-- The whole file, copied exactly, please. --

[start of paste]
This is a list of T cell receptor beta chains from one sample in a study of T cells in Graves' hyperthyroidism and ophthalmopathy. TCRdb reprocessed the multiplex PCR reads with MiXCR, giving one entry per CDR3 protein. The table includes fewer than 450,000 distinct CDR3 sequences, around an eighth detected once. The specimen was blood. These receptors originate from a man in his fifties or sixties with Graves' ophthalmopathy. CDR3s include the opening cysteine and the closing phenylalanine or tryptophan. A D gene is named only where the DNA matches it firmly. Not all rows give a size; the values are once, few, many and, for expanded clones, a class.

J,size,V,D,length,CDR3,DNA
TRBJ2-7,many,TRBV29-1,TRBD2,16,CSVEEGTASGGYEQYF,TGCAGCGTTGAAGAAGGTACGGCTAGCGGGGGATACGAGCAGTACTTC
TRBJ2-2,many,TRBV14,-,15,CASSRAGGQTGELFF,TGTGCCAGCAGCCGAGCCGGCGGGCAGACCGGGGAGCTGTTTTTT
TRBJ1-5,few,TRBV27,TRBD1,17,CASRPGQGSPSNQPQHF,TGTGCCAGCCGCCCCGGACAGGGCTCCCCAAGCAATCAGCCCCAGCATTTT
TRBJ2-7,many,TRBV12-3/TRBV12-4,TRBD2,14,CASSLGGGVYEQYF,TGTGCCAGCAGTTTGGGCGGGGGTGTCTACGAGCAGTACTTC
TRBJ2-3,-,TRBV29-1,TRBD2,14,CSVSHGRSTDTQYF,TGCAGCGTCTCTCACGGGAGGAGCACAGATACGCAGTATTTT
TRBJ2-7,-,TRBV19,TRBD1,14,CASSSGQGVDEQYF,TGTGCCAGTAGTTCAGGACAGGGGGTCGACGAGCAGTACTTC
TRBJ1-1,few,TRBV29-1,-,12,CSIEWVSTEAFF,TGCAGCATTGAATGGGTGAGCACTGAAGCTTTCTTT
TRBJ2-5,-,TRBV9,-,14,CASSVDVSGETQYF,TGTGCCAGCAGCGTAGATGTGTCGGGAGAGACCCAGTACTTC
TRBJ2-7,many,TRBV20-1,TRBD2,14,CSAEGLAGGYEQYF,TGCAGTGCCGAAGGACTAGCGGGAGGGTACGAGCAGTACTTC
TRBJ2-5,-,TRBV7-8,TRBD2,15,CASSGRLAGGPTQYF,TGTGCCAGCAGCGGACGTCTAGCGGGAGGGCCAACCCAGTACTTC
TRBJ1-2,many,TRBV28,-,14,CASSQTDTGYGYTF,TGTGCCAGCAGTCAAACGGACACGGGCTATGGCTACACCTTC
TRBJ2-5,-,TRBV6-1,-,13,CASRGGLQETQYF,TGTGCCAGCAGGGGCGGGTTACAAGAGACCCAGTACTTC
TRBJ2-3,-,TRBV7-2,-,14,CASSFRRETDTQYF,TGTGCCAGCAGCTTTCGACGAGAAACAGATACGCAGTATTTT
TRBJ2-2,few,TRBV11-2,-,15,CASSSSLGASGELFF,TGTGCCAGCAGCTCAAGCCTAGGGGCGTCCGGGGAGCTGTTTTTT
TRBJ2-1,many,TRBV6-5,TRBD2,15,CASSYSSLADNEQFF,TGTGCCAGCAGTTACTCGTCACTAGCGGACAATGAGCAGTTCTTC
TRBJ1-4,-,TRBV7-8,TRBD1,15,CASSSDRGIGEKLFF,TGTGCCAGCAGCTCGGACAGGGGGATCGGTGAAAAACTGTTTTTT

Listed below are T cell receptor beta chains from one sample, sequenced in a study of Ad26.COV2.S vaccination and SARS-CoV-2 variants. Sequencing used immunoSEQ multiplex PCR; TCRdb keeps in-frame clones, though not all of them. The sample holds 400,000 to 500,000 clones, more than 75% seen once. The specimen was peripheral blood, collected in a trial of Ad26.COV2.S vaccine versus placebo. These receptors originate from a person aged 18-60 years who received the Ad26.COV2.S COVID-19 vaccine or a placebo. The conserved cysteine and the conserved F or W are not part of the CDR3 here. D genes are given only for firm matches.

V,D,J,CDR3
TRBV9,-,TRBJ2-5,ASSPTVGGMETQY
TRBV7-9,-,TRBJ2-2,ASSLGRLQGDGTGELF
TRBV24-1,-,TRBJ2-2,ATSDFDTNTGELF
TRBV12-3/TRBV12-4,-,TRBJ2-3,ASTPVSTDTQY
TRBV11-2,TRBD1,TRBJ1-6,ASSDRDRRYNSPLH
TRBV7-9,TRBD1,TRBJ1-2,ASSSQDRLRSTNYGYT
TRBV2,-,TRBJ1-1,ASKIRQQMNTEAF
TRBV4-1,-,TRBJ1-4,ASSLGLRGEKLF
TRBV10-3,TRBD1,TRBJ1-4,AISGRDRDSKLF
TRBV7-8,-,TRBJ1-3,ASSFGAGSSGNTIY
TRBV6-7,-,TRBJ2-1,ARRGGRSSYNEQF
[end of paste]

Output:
This is a list of T cell receptor beta chains from one sample in a study of T cells in Graves' hyperthyroidism and ophthalmopathy. TCRdb reprocessed the multiplex PCR reads with MiXCR, giving one entry per CDR3 protein. The table includes fewer than 450,000 distinct CDR3 sequences, around an eighth detected once. The specimen was blood. These receptors originate from a man in his fifties or sixties with Graves' ophthalmopathy. CDR3s include the opening cysteine and the closing phenylalanine or tryptophan. A D gene is named only where the DNA matches it firmly. Not all rows give a size; the values are once, few, many and, for expanded clones, a class.

J,size,V,D,length,CDR3,DNA
TRBJ2-7,many,TRBV29-1,TRBD2,16,CSVEEGTASGGYEQYF,TGCAGCGTTGAAGAAGGTACGGCTAGCGGGGGATACGAGCAGTACTTC
TRBJ2-2,many,TRBV14,-,15,CASSRAGGQTGELFF,TGTGCCAGCAGCCGAGCCGGCGGGCAGACCGGGGAGCTGTTTTTT
TRBJ1-5,few,TRBV27,TRBD1,17,CASRPGQGSPSNQPQHF,TGTGCCAGCCGCCCCGGACAGGGCTCCCCAAGCAATCAGCCCCAGCATTTT
TRBJ2-7,many,TRBV12-3/TRBV12-4,TRBD2,14,CASSLGGGVYEQYF,TGTGCCAGCAGTTTGGGCGGGGGTGTCTACGAGCAGTACTTC
TRBJ2-3,-,TRBV29-1,TRBD2,14,CSVSHGRSTDTQYF,TGCAGCGTCTCTCACGGGAGGAGCACAGATACGCAGTATTTT
TRBJ2-7,-,TRBV19,TRBD1,14,CASSSGQGVDEQYF,TGTGCCAGTAGTTCAGGACAGGGGGTCGACGAGCAGTACTTC
TRBJ1-1,few,TRBV29-1,-,12,CSIEWVSTEAFF,TGCAGCATTGAATGGGTGAGCACTGAAGCTTTCTTT
TRBJ2-5,-,TRBV9,-,14,CASSVDVSGETQYF,TGTGCCAGCAGCGTAGATGTGTCGGGAGAGACCCAGTACTTC
TRBJ2-7,many,TRBV20-1,TRBD2,14,CSAEGLAGGYEQYF,TGCAGTGCCGAAGGACTAGCGGGAGGGTACGAGCAGTACTTC
TRBJ2-5,-,TRBV7-8,TRBD2,15,CASSGRLAGGPTQYF,TGTGCCAGCAGCGGACGTCTAGCGGGAGGGCCAACCCAGTACTTC
TRBJ1-2,many,TRBV28,-,14,CASSQTDTGYGYTF,TGTGCCAGCAGTCAAACGGACACGGGCTATGGCTACACCTTC
TRBJ2-5,-,TRBV6-1,-,13,CASRGGLQETQYF,TGTGCCAGCAGGGGCGGGTTACAAGAGACCCAGTACTTC
TRBJ2-3,-,TRBV7-2,-,14,CASSFRRETDTQYF,TGTGCCAGCAGCTTTCGACGAGAAACAGATACGCAGTATTTT
TRBJ2-2,few,TRBV11-2,-,15,CASSSSLGASGELFF,TGTGCCAGCAGCTCAAGCCTAGGGGCGTCCGGGGAGCTGTTTTTT
TRBJ2-1,many,TRBV6-5,TRBD2,15,CASSYSSLADNEQFF,TGTGCCAGCAGTTACTCGTCACTAGCGGACAATGAGCAGTTCTTC
TRBJ1-4,-,TRBV7-8,TRBD1,15,CASSSDRGIGEKLFF,TGTGCCAGCAGCTCGGACAGGGGGATCGGTGAAAAACTGTTTTTT

Listed below are T cell receptor beta chains from one sample, sequenced in a study of Ad26.COV2.S vaccination and SARS-CoV-2 variants. Sequencing used immunoSEQ multiplex PCR; TCRdb keeps in-frame clones, though not all of them. The sample holds 400,000 to 500,000 clones, more than 75% seen once. The specimen was peripheral blood, collected in a trial of Ad26.COV2.S vaccine versus placebo. These receptors originate from a person aged 18-60 years who received the Ad26.COV2.S COVID-19 vaccine or a placebo. The conserved cysteine and the conserved F or W are not part of the CDR3 here. D genes are given only for firm matches.

V,D,J,CDR3
TRBV9,-,TRBJ2-5,ASSPTVGGMETQY
TRBV7-9,-,TRBJ2-2,ASSLGRLQGDGTGELF
TRBV24-1,-,TRBJ2-2,ATSDFDTNTGELF
TRBV12-3/TRBV12-4,-,TRBJ2-3,ASTPVSTDTQY
TRBV11-2,TRBD1,TRBJ1-6,ASSDRDRRYNSPLH
TRBV7-9,TRBD1,TRBJ1-2,ASSSQDRLRSTNYGYT
TRBV2,-,TRBJ1-1,ASKIRQQMNTEAF
TRBV4-1,-,TRBJ1-4,ASSLGLRGEKLF
TRBV10-3,TRBD1,TRBJ1-4,AISGRDRDSKLF
TRBV7-8,-,TRBJ1-3,ASSFGAGSSGNTIY
TRBV6-7,-,TRBJ2-1,ARRGGRSSYNEQF